Chinese milk tea company Nayuki Holdings said mainland authorities found no food safety problems
at its outlets as reported by state-run Xinhua in its first major brush with regulators since its stock listing in June.
“On-site checks by authorities at our stores in various regions showed that they all complied with rules and regulations,” the Shenzhen-based company said in a statement on Wednesday. “No cockroaches and rotten mangoes were found.”
The company has pledged to conduct self-inspections in its 603 stores across mainland cities to ensure compliance with hygiene and health conditions after market regulators in southern Guangdong province held talks with the firm on the controversy.
The teahouse chain first attracted public attention on Monday when Xinhua reported that some of its stores violated food safety and health rules, listing two stores in the capital Beijing where cockroaches and rotten fruits were discovered.
The report triggered a backlash as Nayuki suspended operations of the two stores to rectify the situation. Its stock slumped 10.8 per cent
to HK$9.72 on Tuesday, and recently traded 5.4 per cent higher at HK$10.24 on Wednesday.
“Many Chinese consumers will never patronise stores
that are involved in a hygiene scandal,” said Eric Han, a senior manager with Shanghai-based business advisory firm Suolei. While investigations showed hygiene was not a big problem with Nayuki, its sales could still be affected by bad press, he added.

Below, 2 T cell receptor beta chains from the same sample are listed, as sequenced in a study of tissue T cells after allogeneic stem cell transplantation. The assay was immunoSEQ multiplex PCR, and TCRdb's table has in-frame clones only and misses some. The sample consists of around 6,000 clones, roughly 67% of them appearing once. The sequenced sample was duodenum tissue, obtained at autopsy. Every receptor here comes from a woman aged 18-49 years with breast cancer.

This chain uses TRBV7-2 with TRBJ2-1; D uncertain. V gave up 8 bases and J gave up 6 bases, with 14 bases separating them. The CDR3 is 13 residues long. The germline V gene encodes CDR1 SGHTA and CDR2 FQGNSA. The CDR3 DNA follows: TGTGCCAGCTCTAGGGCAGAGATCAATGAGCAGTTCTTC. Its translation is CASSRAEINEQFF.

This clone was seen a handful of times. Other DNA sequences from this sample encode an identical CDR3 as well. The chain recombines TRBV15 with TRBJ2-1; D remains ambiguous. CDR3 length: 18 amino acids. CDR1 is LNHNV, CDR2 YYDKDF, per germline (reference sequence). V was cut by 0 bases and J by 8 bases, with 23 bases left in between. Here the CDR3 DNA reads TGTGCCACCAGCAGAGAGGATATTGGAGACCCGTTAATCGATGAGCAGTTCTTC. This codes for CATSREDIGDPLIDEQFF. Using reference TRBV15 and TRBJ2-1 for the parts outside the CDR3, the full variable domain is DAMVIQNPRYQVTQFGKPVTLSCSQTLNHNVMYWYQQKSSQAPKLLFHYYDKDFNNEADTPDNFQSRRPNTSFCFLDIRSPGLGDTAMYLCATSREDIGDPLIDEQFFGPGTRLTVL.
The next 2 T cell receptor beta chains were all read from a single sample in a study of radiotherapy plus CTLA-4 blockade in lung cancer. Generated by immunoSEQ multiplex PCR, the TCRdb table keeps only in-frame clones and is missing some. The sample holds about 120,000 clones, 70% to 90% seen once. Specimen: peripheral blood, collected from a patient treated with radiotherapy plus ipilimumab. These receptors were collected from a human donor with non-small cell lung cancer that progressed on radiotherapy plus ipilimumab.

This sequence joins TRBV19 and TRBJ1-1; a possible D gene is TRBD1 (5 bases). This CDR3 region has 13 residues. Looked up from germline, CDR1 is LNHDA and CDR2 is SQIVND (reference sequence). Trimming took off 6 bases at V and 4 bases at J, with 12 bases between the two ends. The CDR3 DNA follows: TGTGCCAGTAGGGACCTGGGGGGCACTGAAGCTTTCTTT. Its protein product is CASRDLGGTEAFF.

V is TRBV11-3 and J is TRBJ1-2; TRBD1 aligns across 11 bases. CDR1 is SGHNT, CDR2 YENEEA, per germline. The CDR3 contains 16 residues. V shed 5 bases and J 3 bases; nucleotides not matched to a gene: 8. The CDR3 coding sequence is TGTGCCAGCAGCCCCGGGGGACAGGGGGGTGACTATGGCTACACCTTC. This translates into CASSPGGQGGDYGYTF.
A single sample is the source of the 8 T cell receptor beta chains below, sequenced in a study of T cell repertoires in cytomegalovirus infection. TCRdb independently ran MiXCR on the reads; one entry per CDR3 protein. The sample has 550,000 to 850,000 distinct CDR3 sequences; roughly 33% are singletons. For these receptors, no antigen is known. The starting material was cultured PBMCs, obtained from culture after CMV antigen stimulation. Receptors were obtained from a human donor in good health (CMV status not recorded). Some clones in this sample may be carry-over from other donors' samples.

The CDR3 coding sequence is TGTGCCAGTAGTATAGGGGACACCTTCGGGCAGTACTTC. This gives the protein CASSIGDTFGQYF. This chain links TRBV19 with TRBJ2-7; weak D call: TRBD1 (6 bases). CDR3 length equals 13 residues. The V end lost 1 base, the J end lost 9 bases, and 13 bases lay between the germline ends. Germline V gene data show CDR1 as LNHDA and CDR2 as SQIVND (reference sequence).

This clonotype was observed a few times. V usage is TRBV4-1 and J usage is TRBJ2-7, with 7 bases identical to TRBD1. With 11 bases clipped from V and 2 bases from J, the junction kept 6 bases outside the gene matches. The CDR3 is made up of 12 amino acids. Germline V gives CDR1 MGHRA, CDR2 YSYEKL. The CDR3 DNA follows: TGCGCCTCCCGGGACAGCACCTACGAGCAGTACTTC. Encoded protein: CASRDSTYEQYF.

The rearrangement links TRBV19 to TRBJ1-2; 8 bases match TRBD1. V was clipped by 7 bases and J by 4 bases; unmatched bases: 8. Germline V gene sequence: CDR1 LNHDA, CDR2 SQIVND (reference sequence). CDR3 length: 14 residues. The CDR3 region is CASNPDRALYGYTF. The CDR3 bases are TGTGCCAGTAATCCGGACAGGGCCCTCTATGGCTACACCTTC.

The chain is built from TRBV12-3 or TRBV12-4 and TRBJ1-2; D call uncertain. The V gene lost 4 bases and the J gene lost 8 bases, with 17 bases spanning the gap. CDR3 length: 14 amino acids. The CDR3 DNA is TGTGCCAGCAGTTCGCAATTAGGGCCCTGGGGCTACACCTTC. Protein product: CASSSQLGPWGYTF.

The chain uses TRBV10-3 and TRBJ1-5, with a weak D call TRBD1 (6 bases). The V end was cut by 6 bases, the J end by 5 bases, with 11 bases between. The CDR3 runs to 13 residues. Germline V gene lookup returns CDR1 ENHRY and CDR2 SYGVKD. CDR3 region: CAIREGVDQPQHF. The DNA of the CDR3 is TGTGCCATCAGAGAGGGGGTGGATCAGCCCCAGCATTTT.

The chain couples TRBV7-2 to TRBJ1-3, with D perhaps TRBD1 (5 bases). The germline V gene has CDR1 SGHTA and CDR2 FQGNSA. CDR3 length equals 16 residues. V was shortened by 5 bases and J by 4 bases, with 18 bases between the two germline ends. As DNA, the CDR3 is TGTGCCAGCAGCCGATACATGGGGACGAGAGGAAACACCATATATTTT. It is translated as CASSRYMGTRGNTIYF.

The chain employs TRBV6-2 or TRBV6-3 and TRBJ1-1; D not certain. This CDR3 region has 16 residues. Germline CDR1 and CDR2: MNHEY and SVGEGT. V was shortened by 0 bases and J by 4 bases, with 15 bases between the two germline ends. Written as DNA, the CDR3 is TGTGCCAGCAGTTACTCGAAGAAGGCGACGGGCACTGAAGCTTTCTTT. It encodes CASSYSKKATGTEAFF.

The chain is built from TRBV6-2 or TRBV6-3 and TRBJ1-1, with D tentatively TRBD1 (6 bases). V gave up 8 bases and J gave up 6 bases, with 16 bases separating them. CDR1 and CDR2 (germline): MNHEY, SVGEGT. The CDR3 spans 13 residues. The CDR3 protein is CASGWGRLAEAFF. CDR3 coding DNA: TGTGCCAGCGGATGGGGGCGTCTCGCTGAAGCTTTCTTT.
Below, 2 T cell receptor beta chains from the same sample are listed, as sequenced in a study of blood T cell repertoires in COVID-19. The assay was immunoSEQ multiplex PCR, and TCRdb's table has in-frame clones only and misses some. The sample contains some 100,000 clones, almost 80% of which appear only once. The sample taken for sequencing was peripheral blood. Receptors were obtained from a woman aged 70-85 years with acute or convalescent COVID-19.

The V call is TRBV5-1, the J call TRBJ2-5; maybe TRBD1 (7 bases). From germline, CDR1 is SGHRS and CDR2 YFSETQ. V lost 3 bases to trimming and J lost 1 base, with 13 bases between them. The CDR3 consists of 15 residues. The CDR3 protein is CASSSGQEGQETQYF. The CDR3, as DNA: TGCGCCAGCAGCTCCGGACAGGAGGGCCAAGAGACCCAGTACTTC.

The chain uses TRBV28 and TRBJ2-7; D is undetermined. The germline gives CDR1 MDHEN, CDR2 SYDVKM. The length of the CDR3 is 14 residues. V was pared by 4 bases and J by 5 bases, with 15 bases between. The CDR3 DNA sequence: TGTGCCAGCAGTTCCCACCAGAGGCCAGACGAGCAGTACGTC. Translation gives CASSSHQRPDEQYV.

In China, food safety is threatened by an increasingly opaque political system
Since 2008, a spate of scandals that exposed toxic materials in mainland-made food prompted a surge in demand for foreign brands, and provoked a state crackdown on negligence and intensify inspections of food-production processes.
Nayuki said on Wednesday that regulatory officials from different cities have inspected 186 of its total 603 teahouses and found they were not linked to hygiene issues. It was fined or penalised by regulators, it said, adding that an internal task force has been formed to monitor food safety issues.
Founded by couple Peng Xin and Zhao Lin in 2015, Nayuki raised US$656 million via a Hong Kong initial public offering in June, becoming the world’s first milk-tea chain to list on a stock market.
The firm ranks as the second-largest fresh handmade tea brand in China with about 19 per cent share, according to China Insights Consultancy. HeyTea, which is owned by Shenzhen Meixixi Catering Management, is the largest in a market dotted with 1 million milk and fruit-tea stores nationwide.